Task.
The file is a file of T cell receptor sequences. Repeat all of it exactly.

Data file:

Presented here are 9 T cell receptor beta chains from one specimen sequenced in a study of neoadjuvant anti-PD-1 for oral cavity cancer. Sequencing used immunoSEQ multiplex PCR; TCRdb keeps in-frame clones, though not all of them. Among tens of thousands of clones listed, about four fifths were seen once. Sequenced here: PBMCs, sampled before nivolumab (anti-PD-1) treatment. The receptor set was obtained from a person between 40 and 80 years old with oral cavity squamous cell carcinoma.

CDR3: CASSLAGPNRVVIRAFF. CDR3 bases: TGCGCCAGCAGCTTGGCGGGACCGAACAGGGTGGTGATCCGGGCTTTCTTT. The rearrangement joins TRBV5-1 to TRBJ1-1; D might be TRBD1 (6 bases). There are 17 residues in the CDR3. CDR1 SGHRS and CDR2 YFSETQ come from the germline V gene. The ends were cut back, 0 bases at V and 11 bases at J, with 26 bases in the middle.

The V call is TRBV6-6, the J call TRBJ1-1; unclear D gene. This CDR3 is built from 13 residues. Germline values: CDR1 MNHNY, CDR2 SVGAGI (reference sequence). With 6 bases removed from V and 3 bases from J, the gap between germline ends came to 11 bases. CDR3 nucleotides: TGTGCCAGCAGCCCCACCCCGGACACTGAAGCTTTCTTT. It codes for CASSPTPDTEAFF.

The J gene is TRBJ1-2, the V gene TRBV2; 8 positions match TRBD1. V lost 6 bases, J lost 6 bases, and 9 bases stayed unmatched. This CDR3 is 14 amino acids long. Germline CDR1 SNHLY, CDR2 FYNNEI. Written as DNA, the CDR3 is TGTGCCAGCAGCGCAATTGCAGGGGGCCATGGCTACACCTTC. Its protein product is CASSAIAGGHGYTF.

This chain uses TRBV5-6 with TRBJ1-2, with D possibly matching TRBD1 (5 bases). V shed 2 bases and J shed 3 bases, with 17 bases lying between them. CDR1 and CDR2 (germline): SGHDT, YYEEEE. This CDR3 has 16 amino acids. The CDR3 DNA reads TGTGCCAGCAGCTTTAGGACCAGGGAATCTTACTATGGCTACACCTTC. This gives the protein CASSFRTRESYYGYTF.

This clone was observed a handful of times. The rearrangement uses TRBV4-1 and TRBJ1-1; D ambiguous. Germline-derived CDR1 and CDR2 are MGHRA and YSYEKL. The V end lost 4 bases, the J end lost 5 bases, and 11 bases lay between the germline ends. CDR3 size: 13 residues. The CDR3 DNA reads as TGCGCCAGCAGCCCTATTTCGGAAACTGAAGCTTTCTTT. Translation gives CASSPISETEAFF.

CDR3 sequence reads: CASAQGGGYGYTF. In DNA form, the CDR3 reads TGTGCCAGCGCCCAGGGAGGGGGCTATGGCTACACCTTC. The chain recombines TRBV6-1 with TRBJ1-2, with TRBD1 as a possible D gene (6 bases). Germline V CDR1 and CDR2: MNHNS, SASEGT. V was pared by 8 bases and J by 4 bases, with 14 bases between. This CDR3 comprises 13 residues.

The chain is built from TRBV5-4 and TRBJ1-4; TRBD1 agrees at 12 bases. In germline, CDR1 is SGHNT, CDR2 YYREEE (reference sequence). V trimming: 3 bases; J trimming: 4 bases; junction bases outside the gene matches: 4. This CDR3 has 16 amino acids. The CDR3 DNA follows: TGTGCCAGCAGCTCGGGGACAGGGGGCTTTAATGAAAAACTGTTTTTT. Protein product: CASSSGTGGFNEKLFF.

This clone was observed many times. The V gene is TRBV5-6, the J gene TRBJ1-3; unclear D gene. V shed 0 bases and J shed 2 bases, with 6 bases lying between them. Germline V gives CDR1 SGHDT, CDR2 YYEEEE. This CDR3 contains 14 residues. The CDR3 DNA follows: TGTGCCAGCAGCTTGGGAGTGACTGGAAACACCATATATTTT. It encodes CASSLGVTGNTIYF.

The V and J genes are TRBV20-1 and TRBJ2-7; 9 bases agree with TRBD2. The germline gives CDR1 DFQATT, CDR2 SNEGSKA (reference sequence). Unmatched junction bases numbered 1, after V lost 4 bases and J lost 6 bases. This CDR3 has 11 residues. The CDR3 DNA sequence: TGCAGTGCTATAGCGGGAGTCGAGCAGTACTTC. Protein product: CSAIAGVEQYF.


Presented here are 9 T cell receptor beta chains from one specimen sequenced in a study of neoadjuvant anti-PD-1 for oral cavity cancer. Sequencing used immunoSEQ multiplex PCR; TCRdb keeps in-frame clones, though not all of them. Among tens of thousands of clones listed, about four fifths were seen once. Sequenced here: PBMCs, sampled before nivolumab (anti-PD-1) treatment. The receptor set was obtained from a person between 40 and 80 years old with oral cavity squamous cell carcinoma.

CDR3: CASSLAGPNRVVIRAFF. CDR3 bases: TGCGCCAGCAGCTTGGCGGGACCGAACAGGGTGGTGATCCGGGCTTTCTTT. The rearrangement joins TRBV5-1 to TRBJ1-1; D might be TRBD1 (6 bases). There are 17 residues in the CDR3. CDR1 SGHRS and CDR2 YFSETQ come from the germline V gene. The ends were cut back, 0 bases at V and 11 bases at J, with 26 bases in the middle.

The V call is TRBV6-6, the J call TRBJ1-1; unclear D gene. This CDR3 is built from 13 residues. Germline values: CDR1 MNHNY, CDR2 SVGAGI (reference sequence). With 6 bases removed from V and 3 bases from J, the gap between germline ends came to 11 bases. CDR3 nucleotides: TGTGCCAGCAGCCCCACCCCGGACACTGAAGCTTTCTTT. It codes for CASSPTPDTEAFF.

The J gene is TRBJ1-2, the V gene TRBV2; 8 positions match TRBD1. V lost 6 bases, J lost 6 bases, and 9 bases stayed unmatched. This CDR3 is 14 amino acids long. Germline CDR1 SNHLY, CDR2 FYNNEI. Written as DNA, the CDR3 is TGTGCCAGCAGCGCAATTGCAGGGGGCCATGGCTACACCTTC. Its protein product is CASSAIAGGHGYTF.

This chain uses TRBV5-6 with TRBJ1-2, with D possibly matching TRBD1 (5 bases). V shed 2 bases and J shed 3 bases, with 17 bases lying between them. CDR1 and CDR2 (germline): SGHDT, YYEEEE. This CDR3 has 16 amino acids. The CDR3 DNA reads TGTGCCAGCAGCTTTAGGACCAGGGAATCTTACTATGGCTACACCTTC. This gives the protein CASSFRTRESYYGYTF.

This clone was observed a handful of times. The rearrangement uses TRBV4-1 and TRBJ1-1; D ambiguous. Germline-derived CDR1 and CDR2 are MGHRA and YSYEKL. The V end lost 4 bases, the J end lost 5 bases, and 11 bases lay between the germline ends. CDR3 size: 13 residues. The CDR3 DNA reads as TGCGCCAGCAGCCCTATTTCGGAAACTGAAGCTTTCTTT. Translation gives CASSPISETEAFF.

CDR3 sequence reads: CASAQGGGYGYTF. In DNA form, the CDR3 reads TGTGCCAGCGCCCAGGGAGGGGGCTATGGCTACACCTTC. The chain recombines TRBV6-1 with TRBJ1-2, with TRBD1 as a possible D gene (6 bases). Germline V CDR1 and CDR2: MNHNS, SASEGT. V was pared by 8 bases and J by 4 bases, with 14 bases between. This CDR3 comprises 13 residues.

The chain is built from TRBV5-4 and TRBJ1-4; TRBD1 agrees at 12 bases. In germline, CDR1 is SGHNT, CDR2 YYREEE (reference sequence). V trimming: 3 bases; J trimming: 4 bases; junction bases outside the gene matches: 4. This CDR3 has 16 amino acids. The CDR3 DNA follows: TGTGCCAGCAGCTCGGGGACAGGGGGCTTTAATGAAAAACTGTTTTTT. Protein product: CASSSGTGGFNEKLFF.

This clone was observed many times. The V gene is TRBV5-6, the J gene TRBJ1-3; unclear D gene. V shed 0 bases and J shed 2 bases, with 6 bases lying between them. Germline V gives CDR1 SGHDT, CDR2 YYEEEE. This CDR3 contains 14 residues. The CDR3 DNA follows: TGTGCCAGCAGCTTGGGAGTGACTGGAAACACCATATATTTT. It encodes CASSLGVTGNTIYF.

The V and J genes are TRBV20-1 and TRBJ2-7; 9 bases agree with TRBD2. The germline gives CDR1 DFQATT, CDR2 SNEGSKA (reference sequence). Unmatched junction bases numbered 1, after V lost 4 bases and J lost 6 bases. This CDR3 has 11 residues. The CDR3 DNA sequence: TGCAGTGCTATAGCGGGAGTCGAGCAGTACTTC. Protein product: CSAIAGVEQYF.